Fisk’s 85-year-old program adds more history to lineup: its first white player

Sunday, April 1, 2012 at 10:46pm

Rod Ramzy doesn’t see colors.

In fact, the only shade that matters to him is the orange leather on a Spalding basketball.

Handling that ball and holding court on the hardwood is of the utmost importance to Ramzy. And that’s exactly how the Fisk assistant men’s basketball coach recruits.

“I just want players that can play. They can be red, green, blue, purple, I don’t care,” Ramzy said. “If you can play ball and fit in the system, that is what I am trying to recruit.”

The way he sees it, Mike Smith fits perfectly.

Standing 6-foot-6 and 200 pounds, Smith, a rising sophomore and junior college transfer, shoots well from the perimeter. That excites Ramzy and head coach Derek Watkins, whose 2011-12 Bulldogs went 6-25 and ranked in the bottom third of the NAIA in 3-point shooting percentage (31.8).

The fact that Smith is white doesn’t faze the coaches at the historically black university. It also didn’t slow the two sides from getting on the same page — literally — two weeks ago when Smith signed a national letter of intent to play at Fisk.

When he steps onto the court next winter, it is believed he’ll be the first white men’s basketball player at Fisk, whose basketball program started in 1916.

“I thought it was cool,” Smith said. “I didn’t think it was weird. It is a predominantly black sport, so it is not like it is new to me. ... It is not totally new. I think being the first is new. That is something different.”

Smith, who lives in Mt. Juliet, is taking classes at Volunteer State Community College in Gallatin to maintain academic eligibility for next fall.

He graduated from high school last spring after two years of home schooling and one year at Franklin High. His family moved to this area from Birmingham, Ala., when he was 16.

“I’ve been kind of around the world, it seems like, the last four years,” Smith said.

Fisk didn’t pop into the picture until Christmas break.

After a short-lived freshman season at Dyersburg (Tenn.) State Community College — “It was miserable,” Smith said — he was in the stands watching one of his younger brother’s basketball games for the Middle Tennessee Heat, a home-school organization.

Ramzy, who officiates area basketball games, recognized Smith from a year earlier.

“I never heard of [Fisk] before until he told me about it,” Smith said. “I liked Coach and liked the people here. It all came together recently. It has been interesting.”

But not new.

Ever since his mom began teaching him how to shoot a basketball when he was 6, Smith has been accustomed to being in the minority.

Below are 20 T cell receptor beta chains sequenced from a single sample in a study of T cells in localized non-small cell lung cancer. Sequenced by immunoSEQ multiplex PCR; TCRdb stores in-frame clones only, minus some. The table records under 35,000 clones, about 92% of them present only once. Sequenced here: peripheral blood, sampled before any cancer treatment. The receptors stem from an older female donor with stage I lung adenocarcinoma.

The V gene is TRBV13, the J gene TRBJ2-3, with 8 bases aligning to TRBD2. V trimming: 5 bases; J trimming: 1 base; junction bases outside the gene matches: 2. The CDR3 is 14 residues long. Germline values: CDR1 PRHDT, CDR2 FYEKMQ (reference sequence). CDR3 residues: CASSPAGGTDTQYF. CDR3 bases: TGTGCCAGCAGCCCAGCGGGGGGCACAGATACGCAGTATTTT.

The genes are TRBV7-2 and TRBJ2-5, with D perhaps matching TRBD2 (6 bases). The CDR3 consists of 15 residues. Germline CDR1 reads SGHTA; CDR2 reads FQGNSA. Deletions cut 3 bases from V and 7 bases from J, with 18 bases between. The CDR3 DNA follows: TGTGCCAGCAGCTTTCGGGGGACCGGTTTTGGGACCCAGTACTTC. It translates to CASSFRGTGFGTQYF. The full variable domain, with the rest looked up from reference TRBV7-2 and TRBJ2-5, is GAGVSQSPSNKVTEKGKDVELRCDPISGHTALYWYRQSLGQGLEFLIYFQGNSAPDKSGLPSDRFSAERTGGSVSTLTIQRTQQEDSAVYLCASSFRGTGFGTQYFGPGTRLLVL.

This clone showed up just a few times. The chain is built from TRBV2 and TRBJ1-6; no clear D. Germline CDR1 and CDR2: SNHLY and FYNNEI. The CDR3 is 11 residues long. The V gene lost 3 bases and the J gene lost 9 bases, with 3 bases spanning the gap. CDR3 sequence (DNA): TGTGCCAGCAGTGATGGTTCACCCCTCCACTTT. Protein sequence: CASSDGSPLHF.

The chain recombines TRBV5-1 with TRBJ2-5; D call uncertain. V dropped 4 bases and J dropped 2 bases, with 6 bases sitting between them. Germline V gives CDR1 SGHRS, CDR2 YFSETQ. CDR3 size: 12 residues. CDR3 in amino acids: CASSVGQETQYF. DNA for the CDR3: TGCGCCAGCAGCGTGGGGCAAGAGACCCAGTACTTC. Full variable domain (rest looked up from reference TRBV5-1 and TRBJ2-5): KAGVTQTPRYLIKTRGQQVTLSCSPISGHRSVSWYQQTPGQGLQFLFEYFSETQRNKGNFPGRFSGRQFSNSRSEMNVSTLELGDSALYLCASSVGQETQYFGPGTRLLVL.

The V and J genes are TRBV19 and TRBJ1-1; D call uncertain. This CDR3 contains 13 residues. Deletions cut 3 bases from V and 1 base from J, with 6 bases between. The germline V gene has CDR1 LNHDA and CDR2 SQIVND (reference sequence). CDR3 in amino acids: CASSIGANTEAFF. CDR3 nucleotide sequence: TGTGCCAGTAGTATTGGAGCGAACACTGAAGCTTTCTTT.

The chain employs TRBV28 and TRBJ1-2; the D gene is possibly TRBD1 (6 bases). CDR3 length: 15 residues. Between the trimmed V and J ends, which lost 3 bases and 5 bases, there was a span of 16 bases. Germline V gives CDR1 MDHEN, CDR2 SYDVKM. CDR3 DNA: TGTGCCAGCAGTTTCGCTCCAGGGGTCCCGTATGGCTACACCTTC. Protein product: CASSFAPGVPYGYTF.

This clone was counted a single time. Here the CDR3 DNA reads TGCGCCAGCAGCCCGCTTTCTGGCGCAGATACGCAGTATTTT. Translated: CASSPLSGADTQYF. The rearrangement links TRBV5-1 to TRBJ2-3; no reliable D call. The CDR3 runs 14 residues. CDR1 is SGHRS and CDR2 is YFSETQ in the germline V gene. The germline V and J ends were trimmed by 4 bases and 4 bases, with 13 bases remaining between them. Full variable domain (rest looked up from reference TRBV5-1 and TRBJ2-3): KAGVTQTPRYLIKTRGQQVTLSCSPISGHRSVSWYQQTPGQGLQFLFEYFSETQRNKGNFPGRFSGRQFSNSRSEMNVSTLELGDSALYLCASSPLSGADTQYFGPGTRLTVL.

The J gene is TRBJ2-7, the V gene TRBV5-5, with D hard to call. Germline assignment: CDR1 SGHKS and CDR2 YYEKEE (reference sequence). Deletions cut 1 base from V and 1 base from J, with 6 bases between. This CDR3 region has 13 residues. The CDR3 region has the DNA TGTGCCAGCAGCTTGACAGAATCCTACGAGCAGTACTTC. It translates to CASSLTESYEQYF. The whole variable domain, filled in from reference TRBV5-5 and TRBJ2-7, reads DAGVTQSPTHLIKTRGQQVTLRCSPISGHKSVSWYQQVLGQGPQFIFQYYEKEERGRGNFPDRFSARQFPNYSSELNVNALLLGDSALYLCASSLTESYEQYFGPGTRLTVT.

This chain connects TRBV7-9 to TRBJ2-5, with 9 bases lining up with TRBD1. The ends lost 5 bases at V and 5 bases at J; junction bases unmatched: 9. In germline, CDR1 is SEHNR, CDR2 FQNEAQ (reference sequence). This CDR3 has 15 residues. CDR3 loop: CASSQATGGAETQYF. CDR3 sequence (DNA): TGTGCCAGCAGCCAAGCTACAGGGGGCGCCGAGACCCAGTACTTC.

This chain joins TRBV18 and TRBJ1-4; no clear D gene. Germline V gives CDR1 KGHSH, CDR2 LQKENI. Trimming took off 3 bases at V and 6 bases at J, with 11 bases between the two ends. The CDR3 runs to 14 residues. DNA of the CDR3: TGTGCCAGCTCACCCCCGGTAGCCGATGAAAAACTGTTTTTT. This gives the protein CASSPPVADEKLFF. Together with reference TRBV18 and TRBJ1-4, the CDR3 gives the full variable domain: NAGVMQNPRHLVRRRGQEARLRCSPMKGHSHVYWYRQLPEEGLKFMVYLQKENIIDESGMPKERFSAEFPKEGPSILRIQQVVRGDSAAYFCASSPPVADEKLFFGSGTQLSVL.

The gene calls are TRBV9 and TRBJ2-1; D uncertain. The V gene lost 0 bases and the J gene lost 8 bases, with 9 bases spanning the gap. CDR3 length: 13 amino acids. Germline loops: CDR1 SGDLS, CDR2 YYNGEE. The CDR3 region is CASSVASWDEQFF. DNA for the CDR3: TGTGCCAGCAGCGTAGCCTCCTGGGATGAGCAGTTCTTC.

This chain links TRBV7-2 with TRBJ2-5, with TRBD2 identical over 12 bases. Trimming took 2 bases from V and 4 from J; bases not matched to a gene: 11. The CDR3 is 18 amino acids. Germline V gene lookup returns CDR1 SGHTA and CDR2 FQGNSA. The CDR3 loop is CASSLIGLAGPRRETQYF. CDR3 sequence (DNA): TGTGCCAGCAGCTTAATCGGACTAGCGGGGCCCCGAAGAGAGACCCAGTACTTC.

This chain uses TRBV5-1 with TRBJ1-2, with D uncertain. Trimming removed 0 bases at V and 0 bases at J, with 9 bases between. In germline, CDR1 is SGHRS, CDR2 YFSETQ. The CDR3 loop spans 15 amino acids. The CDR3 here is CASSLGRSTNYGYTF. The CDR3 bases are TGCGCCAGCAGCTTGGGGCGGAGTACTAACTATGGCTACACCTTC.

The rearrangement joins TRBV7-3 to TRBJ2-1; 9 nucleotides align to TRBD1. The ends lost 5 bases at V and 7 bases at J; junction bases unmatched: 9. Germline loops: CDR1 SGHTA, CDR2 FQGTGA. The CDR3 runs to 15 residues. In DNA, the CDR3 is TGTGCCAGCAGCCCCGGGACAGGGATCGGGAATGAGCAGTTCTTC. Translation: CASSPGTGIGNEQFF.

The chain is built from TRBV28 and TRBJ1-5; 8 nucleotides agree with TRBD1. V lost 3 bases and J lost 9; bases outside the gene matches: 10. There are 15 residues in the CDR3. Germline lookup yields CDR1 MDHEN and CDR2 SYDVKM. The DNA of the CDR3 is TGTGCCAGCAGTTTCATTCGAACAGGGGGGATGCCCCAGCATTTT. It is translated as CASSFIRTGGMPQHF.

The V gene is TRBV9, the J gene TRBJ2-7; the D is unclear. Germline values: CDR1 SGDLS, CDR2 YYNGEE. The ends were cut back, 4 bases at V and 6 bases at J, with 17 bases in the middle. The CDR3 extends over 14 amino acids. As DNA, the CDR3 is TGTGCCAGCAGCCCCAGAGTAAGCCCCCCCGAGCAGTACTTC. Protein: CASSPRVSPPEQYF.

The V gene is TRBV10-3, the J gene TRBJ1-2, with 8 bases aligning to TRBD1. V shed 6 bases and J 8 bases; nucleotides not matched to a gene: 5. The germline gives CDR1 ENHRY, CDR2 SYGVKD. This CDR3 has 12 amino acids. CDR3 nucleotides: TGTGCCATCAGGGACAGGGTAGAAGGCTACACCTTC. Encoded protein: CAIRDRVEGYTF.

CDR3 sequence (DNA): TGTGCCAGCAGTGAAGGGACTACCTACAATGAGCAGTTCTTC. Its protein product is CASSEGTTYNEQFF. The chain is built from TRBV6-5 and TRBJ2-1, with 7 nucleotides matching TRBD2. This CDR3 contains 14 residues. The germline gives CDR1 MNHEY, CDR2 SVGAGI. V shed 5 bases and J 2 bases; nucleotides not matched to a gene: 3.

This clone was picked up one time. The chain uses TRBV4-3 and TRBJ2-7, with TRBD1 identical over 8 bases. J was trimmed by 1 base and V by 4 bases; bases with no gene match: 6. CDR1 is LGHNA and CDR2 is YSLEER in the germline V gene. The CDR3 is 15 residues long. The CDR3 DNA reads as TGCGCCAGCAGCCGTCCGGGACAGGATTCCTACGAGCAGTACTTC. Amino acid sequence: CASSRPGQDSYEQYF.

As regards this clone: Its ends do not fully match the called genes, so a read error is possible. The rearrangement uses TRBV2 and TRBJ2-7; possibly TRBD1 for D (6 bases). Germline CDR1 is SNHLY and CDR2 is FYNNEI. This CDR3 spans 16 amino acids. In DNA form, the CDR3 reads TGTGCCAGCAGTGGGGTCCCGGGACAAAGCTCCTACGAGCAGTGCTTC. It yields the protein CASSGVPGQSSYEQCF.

On one middle school team, he was the only white kid. That barely changed when he began playing on the AAU circuit or last year when he was at Dyersburg State. In both cases, there were no more than three white players.

While it doesn’t bother the 19-year-old Smith, he admits his friends and family get a kick out of his new situation.

“They think it is hilarious,” he said. “When you are around it a lot, — this atmosphere of basketball — my demeanor changes a little and I start talking a little bit different. And my dad makes fun of me and he reminds me, ‘You know you are Caucasian, right?’ ”

Smith can’t outshoot that fact — or the stereotype that comes with it.

“I shoot 3s. That is what I do. I run off screens and shoot,” he said. “When you see a lot of white kids in basketball and in the NBA, I don’t want to say discriminated against, you assume they can do certain things differently. You assume. You assume most white guys shoot. They play smart. That is just what you assume they do. Of course there are plenty of white kids who can jump and are athletic, but that is not what you expect. …

“You’ve got [white] guys like Chase Buddinger who can fly, and you’ve got [black] guys like Ray Allen who can shoot. So it’s not to say it has got to be this way, but at the same time, it’s just how it kind of happens.”

Entering his second year at Fisk, Ramzy knows his hands and those of his predecessors have been tied in recent years due to a financially drained athletic department. That has made it harder for Fisk’s coaches in every sport to seek out athletes of all races.

Still, even though African-Americans account for more than 93 percent of Fisk’s student body, Ramzy is amazed it took this long for a white men’s basketball player to break through.

“Part of that I would put on the school and coaches, but another part of that I would put on the athletes themselves,” Ramzy said. “I’m not trying to sound racist because I’m not, but the typical, I guess, average white kid that plays basketball probably would feel intimidated going to an all-black school, or feel out of place. It is not what they are used to.”

Ramzy himself never worried about being out of place. His college career included stops at Northwest-Shoals Community College and Athens State — both in Alabama.

“I’ve gone to schools where it has been the opposite, in college, where I have been one of the few black students,” he said. “I never looked at it that way. I have been used to it.”

His boss, meanwhile, had a different experience.

Watkins, 41, played for and graduated from Fisk and before that he grew up hanging around another historically black university — Tennessee State. But those weren’t his only influences.

“I learned basketball from all different people,” Watkins said. “From sneaking in and watching Don Meyer camps and Rick Byrd camps over in my neighborhood, to my dad, who played at TSU, and all his friends and everybody I was around there, so basketball means basketball. We just love playing, and love being in the gym.

“We don’t look at it as a race thing.”

1 Comment on this post:

By: NewYorker1 on 4/2/12 at 1:55

He's cute honey.